In thinking about conservation, it occurred to me that hosting my personal website on a desktop PC used a lot of energy. Even without a monitor, a desktop PC draws about 120W of power or about 200 KWH a year. So, I designed and built a low power alternative — Webster, the mini web server. There are many uses for Webster-like web servers including...
“170 hours ... Two nights of my honeymoon ... Three PCB revisions ... 863,600 total components ... 6,800 hackers ...” Every summer, thousands of hackers and computer security enthusiasts descend into Las Vegas for DEFCON (http://www.defcon.org) — the largest and oldest continuously running event of its kind. It’s a mix of good guys, bad guys, government officials, and everyone in between, all focused on having fun, sharing technical information, seeing old friends, and learning new things...
Light Emitting Diodes — or LEDs — have fascinated me since I was a teenager. I have built many projects over the years with them, usually involving blinking or sequenced chase lights using 555 timers and 4017-decade counters. Over the past few years, both the intensity and available colors of commercial LEDs have drastically improved. This includes blue ones that, when combined with red and green LEDs, can make up a pixel of an RGB display..
The recent demise of my bench power supply — a project I built it back in 1987 — convinced me that it was now time to build a new one. The basic design of my original power supply was relatively straightforward; 1.5-15 volts DC, LM317 voltage regulator, adjustable via a potentiometer, and an analog panel meter to display voltage out. My basic power needs have changed very little since then...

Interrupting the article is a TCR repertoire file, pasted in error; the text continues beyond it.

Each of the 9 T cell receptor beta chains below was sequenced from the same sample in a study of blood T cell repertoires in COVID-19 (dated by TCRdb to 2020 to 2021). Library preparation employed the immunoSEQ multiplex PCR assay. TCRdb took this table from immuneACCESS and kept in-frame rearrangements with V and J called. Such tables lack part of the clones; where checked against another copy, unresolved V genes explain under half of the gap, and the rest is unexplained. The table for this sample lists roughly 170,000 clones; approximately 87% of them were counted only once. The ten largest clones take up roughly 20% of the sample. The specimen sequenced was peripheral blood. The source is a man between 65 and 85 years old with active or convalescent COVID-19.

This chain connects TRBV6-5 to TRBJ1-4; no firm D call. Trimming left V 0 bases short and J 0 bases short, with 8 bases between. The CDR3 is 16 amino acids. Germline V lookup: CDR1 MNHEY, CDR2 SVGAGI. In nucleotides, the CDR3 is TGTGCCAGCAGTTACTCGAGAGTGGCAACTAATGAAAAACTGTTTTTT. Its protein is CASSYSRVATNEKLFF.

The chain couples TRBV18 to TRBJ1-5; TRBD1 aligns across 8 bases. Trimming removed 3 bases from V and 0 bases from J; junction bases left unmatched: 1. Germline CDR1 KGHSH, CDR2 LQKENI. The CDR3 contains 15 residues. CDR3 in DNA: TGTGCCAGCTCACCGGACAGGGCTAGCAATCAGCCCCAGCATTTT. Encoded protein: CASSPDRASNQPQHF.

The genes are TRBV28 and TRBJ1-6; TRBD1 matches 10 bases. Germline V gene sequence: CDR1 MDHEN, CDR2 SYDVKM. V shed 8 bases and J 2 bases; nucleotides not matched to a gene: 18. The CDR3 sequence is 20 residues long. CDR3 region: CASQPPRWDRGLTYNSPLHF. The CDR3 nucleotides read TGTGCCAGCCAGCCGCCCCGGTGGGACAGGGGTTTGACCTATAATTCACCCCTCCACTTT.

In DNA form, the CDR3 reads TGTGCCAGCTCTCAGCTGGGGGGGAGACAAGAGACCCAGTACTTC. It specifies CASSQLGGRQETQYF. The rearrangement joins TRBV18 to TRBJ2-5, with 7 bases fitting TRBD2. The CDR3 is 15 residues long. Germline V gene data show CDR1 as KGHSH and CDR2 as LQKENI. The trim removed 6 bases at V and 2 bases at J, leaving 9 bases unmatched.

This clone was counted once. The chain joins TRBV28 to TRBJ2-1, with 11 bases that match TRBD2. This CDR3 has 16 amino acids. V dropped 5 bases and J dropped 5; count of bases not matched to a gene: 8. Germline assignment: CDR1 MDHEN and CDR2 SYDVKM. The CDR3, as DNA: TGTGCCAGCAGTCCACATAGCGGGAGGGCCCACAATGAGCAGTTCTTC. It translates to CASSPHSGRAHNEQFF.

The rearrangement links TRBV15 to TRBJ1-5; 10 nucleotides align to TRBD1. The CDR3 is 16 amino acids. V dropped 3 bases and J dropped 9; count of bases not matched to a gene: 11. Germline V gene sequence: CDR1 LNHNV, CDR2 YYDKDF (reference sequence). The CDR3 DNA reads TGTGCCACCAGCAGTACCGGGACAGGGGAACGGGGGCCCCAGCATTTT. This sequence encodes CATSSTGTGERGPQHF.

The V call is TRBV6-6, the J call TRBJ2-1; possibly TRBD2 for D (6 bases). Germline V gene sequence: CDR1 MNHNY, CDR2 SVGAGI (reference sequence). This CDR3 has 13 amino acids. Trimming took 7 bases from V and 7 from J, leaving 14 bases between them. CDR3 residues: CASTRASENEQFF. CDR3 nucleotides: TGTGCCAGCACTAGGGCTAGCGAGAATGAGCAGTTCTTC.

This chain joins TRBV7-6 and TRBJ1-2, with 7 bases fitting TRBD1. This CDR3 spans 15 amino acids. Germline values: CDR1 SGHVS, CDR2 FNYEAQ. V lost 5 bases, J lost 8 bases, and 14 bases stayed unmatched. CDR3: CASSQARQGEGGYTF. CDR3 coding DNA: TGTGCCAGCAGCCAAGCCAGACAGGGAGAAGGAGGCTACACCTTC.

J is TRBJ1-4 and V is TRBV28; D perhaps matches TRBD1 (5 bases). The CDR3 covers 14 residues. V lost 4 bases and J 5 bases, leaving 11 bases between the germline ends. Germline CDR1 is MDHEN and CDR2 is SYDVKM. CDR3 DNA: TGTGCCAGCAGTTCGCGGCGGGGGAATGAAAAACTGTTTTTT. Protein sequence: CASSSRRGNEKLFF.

by Jon Williams
Putting The Brakes To It
Even if you’ve never been to Los Angeles, chances are that you’ve heard of the 405 freeway. This infamous chunk of 10-lane hell extends from the San Fernando Valley south through the west side of Los Angeles, past LAX, and all the way down into Orange County where it reconnects with Interstate 5. The 405 spent some time in the news a few years ago for all the gun play associated with “road rage.” As a Los Angeleno who frequently travels the 405, I smile at everybody...
by Russell Kincaid
In this column, I answer questions about all aspects of electronics, including computer hardware, software, circuits, electronic theory, troubleshooting, and anything else of interest to the hobbyist.
by L. Paul Verhage
The Nearsys Flight Computer
My first near space flight computer transmitted all of its data to ground stations and recoded none of it onboard. As a result, I had a huge mission log to wade through and edit after each flight. It got so bad that it took longer to put the flight and science data into shape than it took to fly the mission. So this month, I’ll introduce you to the flight computer that I’m currently usingto operate my near spacecraft. It avoids these problems by transmitting only position reports to ground...
Getting Started With PICS
by Chuck Hellebuyck
Monitoring Input Signals
In this month’s column, I want to introduce a common topic involving sensing or measuring input signals. A wise, experienced engineer recently suggested I point out that all MCU projects involve three basic parts...
The Design Cycle
by Fred Eady
A Discerning Touch
I had the pleasure of taking last month’s Xilinx/Microchip capacitive touch sensing prototype hardware on the road to Abel Elementary School in Sarasota, FL. The occasion was Space Day, which is an annual space-science event sponsored by the Lockheed Martin Corporation. Over 150 fourth and fifth grade fingers touched the tin touch sensor, which was insulated by and tied down to a desk with a piece of cellophane tape I scarfed from a teacher’s desk. Thanks to a CleverScope and my Lenovo laptop...
by Vern Graner
As I am still in the process of summarizing the great feedback I received from folks about the Habitat article, I’m not quite ready to publish Habitat for Hobbies Part 2. Instead, I’ve decided to take a different approach this month and present a simple robotic project that should be within the grasp of most electronic hobbyists. The idea is to create some neat moving effects using a single servo motor andsomething many of us have lurking in a cabinet in the kitchen...